They have to do rule making. The bill says… I think section 406 says Congress is authorized to give them more money, but it doesn’t actually give them more money. That’s a separate conversation. They’re going to need a ton more money. Even setting aside private enforcement, they’re going to need a ton more money to actually implement this bill. But even then, I think FTC can’t do everything. So I think private enforcement will I think, actually help put the fear of God into companies to make sure that they aren’t trying to exploit loopholes that maybe really aren’t there.
So I do want to spend maybe just a second longer on enforcement. I mean, one of the critiques of GDPR of course, is that enforcement’s been lacking despite the law being in place for some time. You’ve mentioned that the FTC is under resourced… I mean, are the pieces really in place to enforce this law if it passes? I mean, being cynical, perhaps another reason companies may be more less concerned perhaps about this, is that they know there won’t be many more cops on the beat than there are now.
Yeah. I mean, with GDPR, the text is quite strong on enforcement. You can get up to 5% of global revenues for violations. There just hasn’t been the will from enforcers. And I think that it is a cultural thing to somewhat… My brother-in-law is French, and he says there’s no French word for enforce. They pass laws, but they do not have a great tradition of actually enforcing them… In holding companies accountable. Where I think the United States is different. I think the FTC has had weaker law for the last… Since going back to the nineties. But I think they’ve been more aggressive in enforcing it. And so I think they will enforce it. I think they’ll be more likely to enforce it than European regulators.
But again, they currently only have ~50 attorneys today. I think they’ll probably get more, and I think there is will to give them more. There’s not been a lot of active discussions that I’m aware of that must… They probably have been… I’ve not seen a lot of public discussions about how much more do we give them. Do we give them a hundred attorneys, a thousand attorneys? I mean I think… And I can imagine the conversation, there are orders of magnitude that they go, and I don’t know what is likely to net out. And again, like we’re seeing with Chair Khan, who I think has then a desire to be more aggressive, and I think has brought some more aggressive privacy cases. If she did have five times as many attorneys… And again, a much stronger law, an ability to get penalties, I think the FTC could be a lot more effective.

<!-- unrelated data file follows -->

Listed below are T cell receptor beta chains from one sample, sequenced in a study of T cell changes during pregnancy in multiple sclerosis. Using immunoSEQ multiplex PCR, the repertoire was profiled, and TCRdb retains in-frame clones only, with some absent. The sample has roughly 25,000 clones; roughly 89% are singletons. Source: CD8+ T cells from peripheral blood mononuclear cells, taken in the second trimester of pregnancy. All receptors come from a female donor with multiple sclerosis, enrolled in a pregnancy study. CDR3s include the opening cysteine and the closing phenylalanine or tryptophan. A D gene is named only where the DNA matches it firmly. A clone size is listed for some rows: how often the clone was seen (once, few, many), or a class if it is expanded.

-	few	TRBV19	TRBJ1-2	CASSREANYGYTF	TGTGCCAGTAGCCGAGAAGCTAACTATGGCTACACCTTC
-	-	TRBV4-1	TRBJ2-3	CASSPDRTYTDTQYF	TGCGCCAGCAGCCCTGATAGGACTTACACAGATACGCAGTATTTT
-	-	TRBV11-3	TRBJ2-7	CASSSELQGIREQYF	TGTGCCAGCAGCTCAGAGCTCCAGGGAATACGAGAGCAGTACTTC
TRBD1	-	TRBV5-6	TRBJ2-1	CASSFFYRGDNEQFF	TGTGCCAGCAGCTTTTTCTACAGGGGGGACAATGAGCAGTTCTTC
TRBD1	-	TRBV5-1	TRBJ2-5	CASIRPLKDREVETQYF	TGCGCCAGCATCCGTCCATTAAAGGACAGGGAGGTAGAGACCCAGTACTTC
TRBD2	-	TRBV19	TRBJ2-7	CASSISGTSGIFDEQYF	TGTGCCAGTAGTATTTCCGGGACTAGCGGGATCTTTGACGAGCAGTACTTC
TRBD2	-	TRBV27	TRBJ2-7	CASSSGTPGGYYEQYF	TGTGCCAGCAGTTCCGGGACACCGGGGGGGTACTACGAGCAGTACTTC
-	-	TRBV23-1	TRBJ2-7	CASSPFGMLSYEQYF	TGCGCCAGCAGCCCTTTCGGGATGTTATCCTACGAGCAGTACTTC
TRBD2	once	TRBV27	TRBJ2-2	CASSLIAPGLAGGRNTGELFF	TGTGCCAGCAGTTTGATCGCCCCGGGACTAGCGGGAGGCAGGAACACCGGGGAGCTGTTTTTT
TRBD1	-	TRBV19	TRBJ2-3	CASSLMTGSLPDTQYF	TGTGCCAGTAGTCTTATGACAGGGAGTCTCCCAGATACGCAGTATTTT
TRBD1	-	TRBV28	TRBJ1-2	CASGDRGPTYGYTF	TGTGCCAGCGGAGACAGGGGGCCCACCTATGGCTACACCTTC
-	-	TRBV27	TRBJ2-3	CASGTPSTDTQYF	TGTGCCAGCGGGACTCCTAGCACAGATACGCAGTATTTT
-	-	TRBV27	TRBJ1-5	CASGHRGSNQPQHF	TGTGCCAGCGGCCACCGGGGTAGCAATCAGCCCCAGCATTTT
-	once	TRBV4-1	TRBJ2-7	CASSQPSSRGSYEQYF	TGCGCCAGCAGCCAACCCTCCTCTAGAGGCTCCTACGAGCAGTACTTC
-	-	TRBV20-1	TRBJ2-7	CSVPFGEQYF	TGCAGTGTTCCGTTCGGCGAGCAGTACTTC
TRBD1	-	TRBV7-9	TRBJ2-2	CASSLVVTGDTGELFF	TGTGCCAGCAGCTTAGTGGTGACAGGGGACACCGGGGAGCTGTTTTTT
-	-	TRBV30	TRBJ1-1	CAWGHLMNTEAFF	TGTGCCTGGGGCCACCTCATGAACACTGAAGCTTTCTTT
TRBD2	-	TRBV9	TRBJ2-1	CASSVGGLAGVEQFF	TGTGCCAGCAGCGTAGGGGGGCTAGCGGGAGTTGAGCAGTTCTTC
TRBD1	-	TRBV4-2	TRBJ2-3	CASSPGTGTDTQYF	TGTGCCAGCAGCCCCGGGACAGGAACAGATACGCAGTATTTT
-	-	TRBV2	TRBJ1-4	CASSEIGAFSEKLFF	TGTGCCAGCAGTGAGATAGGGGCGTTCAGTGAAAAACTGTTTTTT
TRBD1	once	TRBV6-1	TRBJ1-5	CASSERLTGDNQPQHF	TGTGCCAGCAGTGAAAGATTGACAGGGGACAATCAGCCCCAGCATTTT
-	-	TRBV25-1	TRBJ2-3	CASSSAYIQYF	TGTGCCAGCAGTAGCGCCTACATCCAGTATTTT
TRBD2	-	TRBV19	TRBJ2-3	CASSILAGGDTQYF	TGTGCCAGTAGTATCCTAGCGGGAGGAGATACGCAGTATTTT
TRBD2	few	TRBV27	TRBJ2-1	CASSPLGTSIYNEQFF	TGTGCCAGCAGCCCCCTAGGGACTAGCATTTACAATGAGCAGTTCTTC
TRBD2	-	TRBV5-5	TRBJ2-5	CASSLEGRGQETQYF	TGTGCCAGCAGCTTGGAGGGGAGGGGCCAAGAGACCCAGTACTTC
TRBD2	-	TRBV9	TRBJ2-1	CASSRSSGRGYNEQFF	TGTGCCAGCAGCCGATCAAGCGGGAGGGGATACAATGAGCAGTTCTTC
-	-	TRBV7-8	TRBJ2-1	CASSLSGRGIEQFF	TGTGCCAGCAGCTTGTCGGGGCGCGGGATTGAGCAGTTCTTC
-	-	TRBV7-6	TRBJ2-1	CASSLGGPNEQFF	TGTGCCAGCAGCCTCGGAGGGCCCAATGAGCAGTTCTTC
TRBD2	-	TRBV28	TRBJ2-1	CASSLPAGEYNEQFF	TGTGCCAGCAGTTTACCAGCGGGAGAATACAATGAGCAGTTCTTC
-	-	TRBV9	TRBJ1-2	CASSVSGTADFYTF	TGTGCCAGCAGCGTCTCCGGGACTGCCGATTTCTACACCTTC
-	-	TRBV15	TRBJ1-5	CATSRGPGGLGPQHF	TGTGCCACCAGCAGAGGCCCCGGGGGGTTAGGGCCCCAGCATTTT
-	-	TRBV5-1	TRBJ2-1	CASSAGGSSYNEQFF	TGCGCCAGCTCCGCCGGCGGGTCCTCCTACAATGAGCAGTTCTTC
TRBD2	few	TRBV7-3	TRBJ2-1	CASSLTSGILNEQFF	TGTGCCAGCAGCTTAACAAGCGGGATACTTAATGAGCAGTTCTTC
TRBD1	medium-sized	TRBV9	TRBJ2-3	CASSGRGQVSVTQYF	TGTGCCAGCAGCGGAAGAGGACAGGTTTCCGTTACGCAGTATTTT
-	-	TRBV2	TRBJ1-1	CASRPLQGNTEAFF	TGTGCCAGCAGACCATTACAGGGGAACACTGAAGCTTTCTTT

There has been historically a lot of criticism that the FTC has not been as aggressive as they could be, including from Chair Khan. But they’ve also been deliberately hamstrung by Congress by not giving them the authority to do anything. And sometimes when they’ve tried to be aggressive on cases, they’ve either lost, in some of like the competition cases, or they’ve been called out before Congress for going after small businesses. I mean, I remember a few years ago, there’s a hearing on, LabMD, which the company that had demonstrably bad security practices, but they got… They yelled at the FTC for, why are you going after this poor little small business? And so they’ve not been set up to succeed. So I think they will be given tools that I think will help, and will really matter. But I do think private enforcement going to have to play a role as well.